The teaching of physical chemistry from the beginning has followed the tendencies of the growing use of electronics in the analysis of chemical composition and structure. That this approach was far-sighted and justified has been confirmed by the fact that today all chemical analysis laboratories are equipped with high-tech instruments for different types of measurements.

Electronic instruments, from intelligent systems to supercomputers, serve to control apparatus and processes, communication, automatic chemical synthesis and analysis, and provide complex structural determination and simulations, replacing relatively lenghty classical methods of analysis.

There is also a tendency to combine different disciplines – chemistry, physics, mathematics, geology, biology, astronomy to better understand nature. The rapid adoption and development of new knowledge contribute to new computer-based information technologies.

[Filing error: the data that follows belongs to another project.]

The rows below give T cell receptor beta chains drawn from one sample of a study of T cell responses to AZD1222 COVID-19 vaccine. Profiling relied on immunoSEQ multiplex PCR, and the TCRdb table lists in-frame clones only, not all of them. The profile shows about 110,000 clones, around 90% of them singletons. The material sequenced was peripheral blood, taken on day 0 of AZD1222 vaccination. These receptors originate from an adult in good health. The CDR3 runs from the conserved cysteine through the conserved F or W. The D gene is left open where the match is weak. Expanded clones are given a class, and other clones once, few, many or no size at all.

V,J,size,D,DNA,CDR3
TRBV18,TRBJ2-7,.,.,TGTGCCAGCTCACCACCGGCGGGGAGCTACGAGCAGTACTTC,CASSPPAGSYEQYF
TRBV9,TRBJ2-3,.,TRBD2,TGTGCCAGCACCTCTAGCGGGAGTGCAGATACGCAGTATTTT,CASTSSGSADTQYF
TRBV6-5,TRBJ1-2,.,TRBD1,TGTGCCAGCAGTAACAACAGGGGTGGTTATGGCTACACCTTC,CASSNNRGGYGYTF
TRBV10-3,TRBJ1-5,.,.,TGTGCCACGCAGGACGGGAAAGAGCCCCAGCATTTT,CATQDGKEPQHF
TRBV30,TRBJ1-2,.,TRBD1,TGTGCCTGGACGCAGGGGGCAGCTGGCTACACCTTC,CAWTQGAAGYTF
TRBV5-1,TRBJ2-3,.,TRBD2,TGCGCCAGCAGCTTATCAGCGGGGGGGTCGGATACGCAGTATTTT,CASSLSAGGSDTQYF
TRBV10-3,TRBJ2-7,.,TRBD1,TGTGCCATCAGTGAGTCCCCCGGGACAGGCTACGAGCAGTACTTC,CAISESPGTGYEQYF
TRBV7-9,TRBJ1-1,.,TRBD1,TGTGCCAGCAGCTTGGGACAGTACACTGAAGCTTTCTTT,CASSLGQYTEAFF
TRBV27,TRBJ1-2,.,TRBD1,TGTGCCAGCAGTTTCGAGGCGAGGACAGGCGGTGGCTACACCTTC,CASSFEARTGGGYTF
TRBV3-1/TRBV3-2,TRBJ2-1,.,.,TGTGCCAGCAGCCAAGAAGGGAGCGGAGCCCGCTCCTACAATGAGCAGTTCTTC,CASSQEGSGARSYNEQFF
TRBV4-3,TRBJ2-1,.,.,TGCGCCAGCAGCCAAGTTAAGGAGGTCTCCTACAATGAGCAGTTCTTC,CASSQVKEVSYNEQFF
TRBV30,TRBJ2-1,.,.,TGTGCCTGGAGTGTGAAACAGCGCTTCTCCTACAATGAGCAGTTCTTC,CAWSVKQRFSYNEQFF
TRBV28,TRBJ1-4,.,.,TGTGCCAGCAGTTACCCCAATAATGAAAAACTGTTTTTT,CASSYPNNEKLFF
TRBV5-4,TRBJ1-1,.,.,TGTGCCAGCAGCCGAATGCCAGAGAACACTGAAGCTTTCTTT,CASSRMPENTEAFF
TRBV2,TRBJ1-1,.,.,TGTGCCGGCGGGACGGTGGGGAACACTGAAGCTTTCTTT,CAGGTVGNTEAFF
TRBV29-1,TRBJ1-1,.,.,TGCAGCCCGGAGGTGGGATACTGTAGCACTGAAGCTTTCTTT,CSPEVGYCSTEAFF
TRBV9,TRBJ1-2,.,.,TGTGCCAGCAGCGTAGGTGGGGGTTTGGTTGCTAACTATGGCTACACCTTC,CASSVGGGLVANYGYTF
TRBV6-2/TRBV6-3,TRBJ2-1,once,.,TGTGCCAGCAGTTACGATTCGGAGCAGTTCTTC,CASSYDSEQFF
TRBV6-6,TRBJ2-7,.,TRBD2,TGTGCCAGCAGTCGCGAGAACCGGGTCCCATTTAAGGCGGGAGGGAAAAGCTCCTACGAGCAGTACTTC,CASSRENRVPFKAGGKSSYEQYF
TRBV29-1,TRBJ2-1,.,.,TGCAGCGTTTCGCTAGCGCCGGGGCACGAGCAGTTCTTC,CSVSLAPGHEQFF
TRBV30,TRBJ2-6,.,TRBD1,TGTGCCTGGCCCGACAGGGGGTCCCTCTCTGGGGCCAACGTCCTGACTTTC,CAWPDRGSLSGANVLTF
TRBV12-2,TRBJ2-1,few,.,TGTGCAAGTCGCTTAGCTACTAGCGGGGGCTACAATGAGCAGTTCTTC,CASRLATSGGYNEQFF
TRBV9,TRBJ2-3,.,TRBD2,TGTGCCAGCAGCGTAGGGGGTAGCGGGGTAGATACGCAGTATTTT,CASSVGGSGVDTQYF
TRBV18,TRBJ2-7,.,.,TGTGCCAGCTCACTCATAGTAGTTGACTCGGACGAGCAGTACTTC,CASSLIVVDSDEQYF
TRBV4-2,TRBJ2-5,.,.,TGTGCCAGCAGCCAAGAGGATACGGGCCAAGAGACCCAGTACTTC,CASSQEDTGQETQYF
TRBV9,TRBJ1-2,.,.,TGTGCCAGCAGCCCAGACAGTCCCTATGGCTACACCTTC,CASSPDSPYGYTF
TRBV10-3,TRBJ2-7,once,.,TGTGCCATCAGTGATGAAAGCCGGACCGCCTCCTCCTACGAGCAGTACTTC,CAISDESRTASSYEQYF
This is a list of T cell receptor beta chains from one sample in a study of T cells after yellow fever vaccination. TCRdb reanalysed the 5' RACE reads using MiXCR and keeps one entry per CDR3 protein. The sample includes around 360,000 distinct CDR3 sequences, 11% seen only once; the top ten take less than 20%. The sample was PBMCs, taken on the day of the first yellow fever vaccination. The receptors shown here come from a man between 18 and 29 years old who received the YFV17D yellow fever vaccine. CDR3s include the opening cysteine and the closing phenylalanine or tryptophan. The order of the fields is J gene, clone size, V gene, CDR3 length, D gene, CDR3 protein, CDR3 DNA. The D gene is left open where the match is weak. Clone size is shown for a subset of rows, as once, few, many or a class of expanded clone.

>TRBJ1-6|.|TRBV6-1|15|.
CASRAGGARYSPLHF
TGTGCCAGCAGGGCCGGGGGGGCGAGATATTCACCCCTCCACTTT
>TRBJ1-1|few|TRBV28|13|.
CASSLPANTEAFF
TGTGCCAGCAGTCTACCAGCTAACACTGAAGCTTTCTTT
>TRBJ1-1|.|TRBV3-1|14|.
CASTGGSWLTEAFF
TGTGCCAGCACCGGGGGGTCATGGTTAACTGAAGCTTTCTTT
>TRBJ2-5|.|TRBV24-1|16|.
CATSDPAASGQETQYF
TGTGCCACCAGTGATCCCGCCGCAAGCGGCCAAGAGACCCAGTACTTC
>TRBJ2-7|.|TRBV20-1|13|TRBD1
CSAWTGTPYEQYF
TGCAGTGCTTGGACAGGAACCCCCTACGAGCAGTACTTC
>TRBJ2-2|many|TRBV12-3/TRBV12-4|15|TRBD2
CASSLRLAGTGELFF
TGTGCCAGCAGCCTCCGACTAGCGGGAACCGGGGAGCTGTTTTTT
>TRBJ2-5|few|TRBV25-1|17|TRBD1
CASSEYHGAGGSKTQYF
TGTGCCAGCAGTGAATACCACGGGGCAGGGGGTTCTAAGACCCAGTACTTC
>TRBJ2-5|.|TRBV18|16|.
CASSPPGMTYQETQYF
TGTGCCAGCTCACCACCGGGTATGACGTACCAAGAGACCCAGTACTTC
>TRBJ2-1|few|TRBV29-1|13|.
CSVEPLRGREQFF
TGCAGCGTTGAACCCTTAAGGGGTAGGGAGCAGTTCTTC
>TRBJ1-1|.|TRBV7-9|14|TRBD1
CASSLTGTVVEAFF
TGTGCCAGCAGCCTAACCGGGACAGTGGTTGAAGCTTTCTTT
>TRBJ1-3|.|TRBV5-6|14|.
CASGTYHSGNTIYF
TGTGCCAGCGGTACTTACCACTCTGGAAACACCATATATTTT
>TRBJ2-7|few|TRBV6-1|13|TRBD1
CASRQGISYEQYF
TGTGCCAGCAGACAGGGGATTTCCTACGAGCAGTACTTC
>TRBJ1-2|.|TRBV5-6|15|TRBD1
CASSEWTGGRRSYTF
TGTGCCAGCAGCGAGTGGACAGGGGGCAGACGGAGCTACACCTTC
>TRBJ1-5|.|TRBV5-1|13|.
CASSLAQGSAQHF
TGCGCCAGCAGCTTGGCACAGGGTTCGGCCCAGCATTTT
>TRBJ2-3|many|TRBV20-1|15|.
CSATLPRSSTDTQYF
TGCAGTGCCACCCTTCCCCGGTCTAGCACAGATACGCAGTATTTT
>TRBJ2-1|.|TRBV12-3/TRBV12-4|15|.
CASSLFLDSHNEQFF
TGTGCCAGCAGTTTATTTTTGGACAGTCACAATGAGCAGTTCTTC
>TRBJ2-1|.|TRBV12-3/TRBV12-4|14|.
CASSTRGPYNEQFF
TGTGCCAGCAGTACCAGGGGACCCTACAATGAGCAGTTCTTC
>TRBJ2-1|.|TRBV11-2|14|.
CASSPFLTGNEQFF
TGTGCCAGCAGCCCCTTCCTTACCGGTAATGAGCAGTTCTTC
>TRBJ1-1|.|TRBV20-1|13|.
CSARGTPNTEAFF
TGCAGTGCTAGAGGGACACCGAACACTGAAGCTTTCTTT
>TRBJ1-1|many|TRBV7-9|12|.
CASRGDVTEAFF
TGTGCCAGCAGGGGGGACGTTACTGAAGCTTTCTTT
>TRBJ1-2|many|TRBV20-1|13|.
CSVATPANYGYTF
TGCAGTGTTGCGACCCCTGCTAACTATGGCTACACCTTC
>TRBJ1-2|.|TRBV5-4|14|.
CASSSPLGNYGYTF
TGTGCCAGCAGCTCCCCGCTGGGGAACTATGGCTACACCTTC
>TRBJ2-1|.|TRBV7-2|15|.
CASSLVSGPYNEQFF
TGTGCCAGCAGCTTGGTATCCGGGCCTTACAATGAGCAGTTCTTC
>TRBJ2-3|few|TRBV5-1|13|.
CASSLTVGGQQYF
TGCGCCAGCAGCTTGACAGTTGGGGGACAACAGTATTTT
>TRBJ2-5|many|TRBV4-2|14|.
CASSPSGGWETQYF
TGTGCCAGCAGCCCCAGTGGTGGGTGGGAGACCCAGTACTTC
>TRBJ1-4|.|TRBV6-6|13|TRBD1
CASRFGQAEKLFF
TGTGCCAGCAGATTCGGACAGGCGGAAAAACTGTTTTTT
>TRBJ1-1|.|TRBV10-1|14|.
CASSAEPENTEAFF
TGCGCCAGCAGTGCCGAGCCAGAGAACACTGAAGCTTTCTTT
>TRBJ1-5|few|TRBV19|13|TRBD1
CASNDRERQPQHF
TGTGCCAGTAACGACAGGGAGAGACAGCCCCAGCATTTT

The Faculty in the future has the intention to follow and contribute to the development of these tendencies – to train personnel who will be able not only to accept and implement high-tech achievements, but also to develop them. The Faculty’s teaching programs, in the future, will continue to rely on positive experiences of other countries, successfully tracking global trends, maintaining contacts with numerous physicochemists that have found positions at universities, institutes and manufacturing companies around the world.

Due to the rapidly growing amount of information, the Faculty has a permanent task to monitor contemporary achievements in physical chemistry, carefully select materials that should be included in the curriculum, and to apply modern communication methods for transparent storage of new information.


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